Zope 3 Testing Tips and Tricks


  • Make sure you are using zope.app.testing version 3.4.2 or newer, or else ftests may intermittently raise spurious errors having to do with a missing _result attribute on a request’s response.

  • The Zope 3 tests use DemoStorage, which does not use MVCC. This can lead to your tests having occasional ConflictErrors that will not occur in production. In common cases for ftests, you won’t notice these because of Zope’s usual retry policy. Unit or integration tests may show these problems.

  • Set up the basic configuration in zcml or Python (see examples below), but you need to make sure that ftests do not use dispatchers started in the application. Start up ftest (or integration test) dispatchers separately, using zc.async.ftesting.setUp, and then tear down after the tests are done with zc.async.ftesting.tearDown. The tearDown feature tries to shut down all threads, and tries to let you know what job was running in threads that couldn’t be cleanly stopped.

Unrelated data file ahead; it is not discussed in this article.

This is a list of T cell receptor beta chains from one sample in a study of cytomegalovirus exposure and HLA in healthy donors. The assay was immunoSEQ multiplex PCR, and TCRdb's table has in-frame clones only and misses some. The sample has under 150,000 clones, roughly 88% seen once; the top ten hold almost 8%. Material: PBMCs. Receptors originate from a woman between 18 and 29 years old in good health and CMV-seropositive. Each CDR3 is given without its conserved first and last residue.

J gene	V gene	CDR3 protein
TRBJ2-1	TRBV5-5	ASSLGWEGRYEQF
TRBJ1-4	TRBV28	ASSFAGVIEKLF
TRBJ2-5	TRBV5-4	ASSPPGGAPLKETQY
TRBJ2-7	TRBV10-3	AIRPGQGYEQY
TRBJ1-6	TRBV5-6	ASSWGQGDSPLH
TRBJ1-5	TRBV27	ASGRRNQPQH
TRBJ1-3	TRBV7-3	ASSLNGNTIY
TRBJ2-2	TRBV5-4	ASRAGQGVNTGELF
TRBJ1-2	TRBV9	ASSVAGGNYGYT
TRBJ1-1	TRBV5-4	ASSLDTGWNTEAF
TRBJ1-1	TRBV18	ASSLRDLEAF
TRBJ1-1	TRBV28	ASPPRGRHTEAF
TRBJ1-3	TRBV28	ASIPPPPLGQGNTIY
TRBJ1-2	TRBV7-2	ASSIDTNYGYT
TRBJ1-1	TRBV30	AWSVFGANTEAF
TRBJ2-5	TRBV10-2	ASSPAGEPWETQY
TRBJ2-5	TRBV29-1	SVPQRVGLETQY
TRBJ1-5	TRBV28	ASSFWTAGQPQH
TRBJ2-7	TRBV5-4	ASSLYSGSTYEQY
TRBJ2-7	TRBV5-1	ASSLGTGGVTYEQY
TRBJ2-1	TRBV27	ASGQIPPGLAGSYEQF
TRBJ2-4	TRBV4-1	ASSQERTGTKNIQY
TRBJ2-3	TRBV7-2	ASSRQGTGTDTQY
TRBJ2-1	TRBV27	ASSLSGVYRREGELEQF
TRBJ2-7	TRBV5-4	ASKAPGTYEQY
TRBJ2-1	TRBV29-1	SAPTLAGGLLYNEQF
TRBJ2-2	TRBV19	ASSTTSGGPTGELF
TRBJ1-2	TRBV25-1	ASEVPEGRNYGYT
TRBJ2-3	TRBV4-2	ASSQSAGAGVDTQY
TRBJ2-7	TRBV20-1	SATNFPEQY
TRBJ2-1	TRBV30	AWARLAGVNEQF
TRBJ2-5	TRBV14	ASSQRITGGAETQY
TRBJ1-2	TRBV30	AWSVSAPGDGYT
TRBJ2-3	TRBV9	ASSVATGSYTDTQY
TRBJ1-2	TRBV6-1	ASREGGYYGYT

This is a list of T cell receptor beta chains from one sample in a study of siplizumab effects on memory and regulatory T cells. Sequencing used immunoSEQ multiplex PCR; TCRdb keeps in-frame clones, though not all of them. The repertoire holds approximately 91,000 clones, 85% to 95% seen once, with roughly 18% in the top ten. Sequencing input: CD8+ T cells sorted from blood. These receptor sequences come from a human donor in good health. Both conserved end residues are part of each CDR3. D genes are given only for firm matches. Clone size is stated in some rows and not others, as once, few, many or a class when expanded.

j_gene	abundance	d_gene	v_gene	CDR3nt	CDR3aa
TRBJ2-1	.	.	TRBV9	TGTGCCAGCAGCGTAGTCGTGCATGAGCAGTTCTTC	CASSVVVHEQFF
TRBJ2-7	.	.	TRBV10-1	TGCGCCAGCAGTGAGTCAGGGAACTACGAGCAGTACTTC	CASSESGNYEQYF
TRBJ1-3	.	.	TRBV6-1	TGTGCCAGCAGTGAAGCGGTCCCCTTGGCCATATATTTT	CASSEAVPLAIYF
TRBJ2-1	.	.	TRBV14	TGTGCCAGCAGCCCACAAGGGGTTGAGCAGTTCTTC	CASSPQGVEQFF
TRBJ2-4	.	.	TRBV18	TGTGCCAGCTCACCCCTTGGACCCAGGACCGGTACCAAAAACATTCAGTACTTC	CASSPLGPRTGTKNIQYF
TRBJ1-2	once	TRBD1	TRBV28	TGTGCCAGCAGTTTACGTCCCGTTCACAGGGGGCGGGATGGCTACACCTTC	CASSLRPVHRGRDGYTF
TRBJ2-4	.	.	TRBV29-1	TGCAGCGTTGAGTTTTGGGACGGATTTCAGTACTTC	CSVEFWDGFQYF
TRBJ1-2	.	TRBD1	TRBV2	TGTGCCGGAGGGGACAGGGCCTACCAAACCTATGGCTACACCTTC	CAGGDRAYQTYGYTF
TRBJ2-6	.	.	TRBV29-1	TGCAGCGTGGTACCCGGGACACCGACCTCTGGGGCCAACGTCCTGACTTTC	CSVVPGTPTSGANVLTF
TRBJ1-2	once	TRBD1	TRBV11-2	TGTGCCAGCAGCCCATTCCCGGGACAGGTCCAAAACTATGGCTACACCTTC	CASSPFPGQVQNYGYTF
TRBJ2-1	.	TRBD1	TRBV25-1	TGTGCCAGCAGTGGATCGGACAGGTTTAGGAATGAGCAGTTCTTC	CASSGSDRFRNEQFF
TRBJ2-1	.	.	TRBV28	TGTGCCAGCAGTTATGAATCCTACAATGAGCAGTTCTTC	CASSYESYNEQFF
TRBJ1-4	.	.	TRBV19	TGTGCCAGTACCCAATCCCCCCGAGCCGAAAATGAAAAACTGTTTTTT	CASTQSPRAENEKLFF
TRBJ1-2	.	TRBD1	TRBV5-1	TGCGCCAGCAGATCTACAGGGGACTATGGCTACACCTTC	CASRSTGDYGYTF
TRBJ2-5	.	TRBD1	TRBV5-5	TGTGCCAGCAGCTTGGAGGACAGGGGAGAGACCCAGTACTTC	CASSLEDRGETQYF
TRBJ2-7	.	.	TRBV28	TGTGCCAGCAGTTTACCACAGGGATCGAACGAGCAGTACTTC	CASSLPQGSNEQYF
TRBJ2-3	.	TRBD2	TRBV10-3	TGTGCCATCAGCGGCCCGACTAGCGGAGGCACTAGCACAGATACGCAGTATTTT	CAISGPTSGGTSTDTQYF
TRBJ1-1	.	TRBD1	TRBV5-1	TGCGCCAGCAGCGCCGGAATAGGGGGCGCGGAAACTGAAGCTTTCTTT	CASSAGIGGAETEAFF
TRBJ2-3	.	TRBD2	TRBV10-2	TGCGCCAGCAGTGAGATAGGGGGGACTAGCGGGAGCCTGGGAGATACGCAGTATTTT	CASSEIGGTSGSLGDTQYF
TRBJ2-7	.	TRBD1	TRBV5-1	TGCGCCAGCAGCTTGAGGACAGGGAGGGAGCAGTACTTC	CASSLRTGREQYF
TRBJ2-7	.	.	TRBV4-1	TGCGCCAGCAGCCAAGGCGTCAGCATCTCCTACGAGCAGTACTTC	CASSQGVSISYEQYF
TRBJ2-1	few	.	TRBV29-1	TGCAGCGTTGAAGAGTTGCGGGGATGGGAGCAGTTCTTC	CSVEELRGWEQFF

The ftest dispatcher polls every tenth of a second, so you shouldn’t need to wait long for you job to get started in your tests.

  • General zc.async testing tools such as zc.async.dispatcher.get, zc.async.testing.get_poll and zc.async.testing.wait_for_result can still be useful for in-depth zc.async tests.

  • If you don’t want to dig into guts in your functional tests to use the tools described in the previous point, consider making a view to check on job status using a data structure like JSON, and looking at that in your tests. Alternatively, investigate the tools in monitordb.py–although the tools were created for zc.monitor, they can still be used effectively in Python.